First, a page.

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Veterans Law

VA Improperly Processed Over 30,000 Veterans Claims Involving the Spine

Jenna Zellmer

December 4, 2019

Updated: November 20, 2023

man facing water with spine toward camera

The mission of the Office of Inspector General (OIG) is to serve veterans and the public by conducting effective oversight of the programs and operations of the Department of Veterans Affairs through independent audits, inspections, reviews, and investigations.  In September 2019, OIG conducted a review of the Veterans Benefits Administration’s processing of veterans’ claims involving the spine.

Summary of the OIG Review for Claims of the Spine

According to Veterans Benefits Administration (VBA) data, approximately 1.5 million veterans have been granted service connection for disabilities involving the spine as of September 30, 2018.  Conditions related to the spine account for two of VA’s top ten most prevalent service-connected disabilities.  The OIG identified that disability claims related to conditions of the spine are at a higher risk for processing errors, which can result in veterans not receiving the disability compensation benefits for which they are eligible.  This OIG review sought to determine the following:

  1. Whether VBA staff accurately processed veterans’ claims for conditions; and
  2. Whether VBA personnel were accurate in processing claims for secondary service-connected conditions related to the spine.

What the Review Found

The OIG determined that VBA incorrectly processed more than half (56 percent) of the 62,500 veterans’ claims decided from January 1, 2018 to June 30, 2018.  Processing errors included improper evaluations, missed secondary conditions, and evaluations based on inadequate exams.  The OIG team identified processing errors in two different categories:

  1. About 5,000 errors involved disability claims that VBA decided incorrectly and that affected veterans’ compensation benefits payments. These errors resulted in inaccurate payments (i.e. any payments that should not have been made or that were made in an incorrect amount, including both overpayments and underpayments) of at least $5.9 million.
  2. About 29,800 errors involved disability claims that had the potential to affect veterans’ compensation benefits payments because rating specialists made decisions before completing all required VBA procedures as set out in the adjudication procedures manual (e.g. returning medical exams to obtain clarification when needed). In these cases, the OIG team could not determine the specific monetary impact of the errors.  Had rating specialists completed all required actions, it could have led to a different decision.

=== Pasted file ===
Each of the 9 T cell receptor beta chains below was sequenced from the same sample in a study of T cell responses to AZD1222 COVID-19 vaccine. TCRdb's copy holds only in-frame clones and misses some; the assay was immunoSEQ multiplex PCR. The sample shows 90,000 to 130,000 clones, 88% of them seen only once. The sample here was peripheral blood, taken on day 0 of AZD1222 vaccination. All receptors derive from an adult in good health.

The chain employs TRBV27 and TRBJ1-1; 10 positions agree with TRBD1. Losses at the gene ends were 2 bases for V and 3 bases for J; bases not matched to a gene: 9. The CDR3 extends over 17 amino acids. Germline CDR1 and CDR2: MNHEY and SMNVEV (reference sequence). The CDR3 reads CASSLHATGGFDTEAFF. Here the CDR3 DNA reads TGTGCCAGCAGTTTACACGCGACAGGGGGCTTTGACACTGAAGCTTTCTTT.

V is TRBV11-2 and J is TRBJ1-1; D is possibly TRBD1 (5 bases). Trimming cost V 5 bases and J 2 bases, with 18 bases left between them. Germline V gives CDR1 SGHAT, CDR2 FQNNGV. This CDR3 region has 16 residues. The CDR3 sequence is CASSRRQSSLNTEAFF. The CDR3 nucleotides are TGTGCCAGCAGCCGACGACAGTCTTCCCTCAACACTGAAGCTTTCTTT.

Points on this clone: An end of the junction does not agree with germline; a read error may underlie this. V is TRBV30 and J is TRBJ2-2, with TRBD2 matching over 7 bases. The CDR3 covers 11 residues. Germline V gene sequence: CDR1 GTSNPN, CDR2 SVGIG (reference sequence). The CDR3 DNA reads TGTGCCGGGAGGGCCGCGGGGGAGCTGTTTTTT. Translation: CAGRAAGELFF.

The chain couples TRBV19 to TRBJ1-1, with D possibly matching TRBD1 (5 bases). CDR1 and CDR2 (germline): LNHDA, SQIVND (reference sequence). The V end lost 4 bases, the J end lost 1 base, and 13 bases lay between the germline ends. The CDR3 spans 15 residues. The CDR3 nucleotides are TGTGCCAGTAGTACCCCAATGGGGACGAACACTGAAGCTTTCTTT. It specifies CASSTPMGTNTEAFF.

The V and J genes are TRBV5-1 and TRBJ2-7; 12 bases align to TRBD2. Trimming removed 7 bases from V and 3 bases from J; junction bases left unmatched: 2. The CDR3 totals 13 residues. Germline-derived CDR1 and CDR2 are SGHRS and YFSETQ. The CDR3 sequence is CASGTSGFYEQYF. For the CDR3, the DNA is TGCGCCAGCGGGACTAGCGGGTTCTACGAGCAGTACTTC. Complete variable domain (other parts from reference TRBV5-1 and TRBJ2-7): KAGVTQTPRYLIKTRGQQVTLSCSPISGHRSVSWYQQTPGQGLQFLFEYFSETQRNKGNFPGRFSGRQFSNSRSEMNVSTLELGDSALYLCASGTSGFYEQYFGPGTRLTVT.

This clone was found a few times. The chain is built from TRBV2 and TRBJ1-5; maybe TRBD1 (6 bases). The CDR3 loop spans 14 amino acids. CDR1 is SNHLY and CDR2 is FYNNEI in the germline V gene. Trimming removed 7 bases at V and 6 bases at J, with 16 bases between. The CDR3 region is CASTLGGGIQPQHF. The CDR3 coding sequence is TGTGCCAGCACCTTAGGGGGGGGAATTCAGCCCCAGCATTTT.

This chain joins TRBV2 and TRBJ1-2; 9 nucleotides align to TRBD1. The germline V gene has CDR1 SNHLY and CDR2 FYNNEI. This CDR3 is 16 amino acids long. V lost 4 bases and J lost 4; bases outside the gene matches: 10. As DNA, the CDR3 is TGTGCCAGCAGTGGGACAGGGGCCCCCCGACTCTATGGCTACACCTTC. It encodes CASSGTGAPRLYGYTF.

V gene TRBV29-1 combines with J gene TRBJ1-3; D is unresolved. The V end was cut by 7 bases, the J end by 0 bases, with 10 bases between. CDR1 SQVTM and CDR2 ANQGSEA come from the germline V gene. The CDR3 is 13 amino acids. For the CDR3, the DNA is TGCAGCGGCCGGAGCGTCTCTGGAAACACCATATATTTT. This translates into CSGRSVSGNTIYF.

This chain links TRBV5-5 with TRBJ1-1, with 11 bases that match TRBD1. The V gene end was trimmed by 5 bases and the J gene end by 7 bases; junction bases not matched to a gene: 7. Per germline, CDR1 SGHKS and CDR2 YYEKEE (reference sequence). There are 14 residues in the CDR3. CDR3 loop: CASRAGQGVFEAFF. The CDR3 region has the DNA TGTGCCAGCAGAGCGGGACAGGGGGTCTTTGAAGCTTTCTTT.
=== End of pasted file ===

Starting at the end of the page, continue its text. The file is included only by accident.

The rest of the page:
Overall, the OIG found that all 34,700 incorrectly decided veterans’ claims resulted from VBA’s inadequate process for ensuring accurate and complete evaluation.  The OIG team estimated that VA could pay an additional $58.9 million in improper payments over the next five years unless VBA implements procedures to improve the decision-making process for veterans’ claims for conditions of the spine.

Such improvements may involve the following: (1) an updated rating disabilities schedule and procedures manual to establish objective criteria for spine-related conditions; and (2) updated internal controls to help ensure the accuracy and consistency of claims decisions for conditions of the spine.

VBA acknowledged that the issues the OIG identified were problematic and has taken steps to update some of its tools and guidance.  Additionally, VBA has initiated mandatory training on medical opinion requirements for all rating specialists and quality reviewers.

OIG Recommendations for Claims of the Spine

The OIG recommended that the VA undersecretary for benefits, Dr. Paul Lawrence, conduct a focused analysis to assess the accuracy of claims processors seeking clarification on exams and develop a plan to update the following: the rating schedule, procedures manual, and disability questionnaire forms for conditions of the spine.  Dr. Paul Lawrence concurred with these recommendations and provided acceptable action plans.  Going forward, the OIG will monitor VBA’s progress and follow up on implementation of the recommendations until all proposed actions are completed.

About the Author

Bio photo of Jenna Zellmer

Jenna joined CCK in January of 2014 as an appellate attorney, was named Managing Attorney in September of 2019, and now serves as a Partner at the firm. Her law practice focuses on representing disabled veterans at the Court of Appeals for Veterans Claims and the Court of Appeals for the Federal Circuit.

See more about Jenna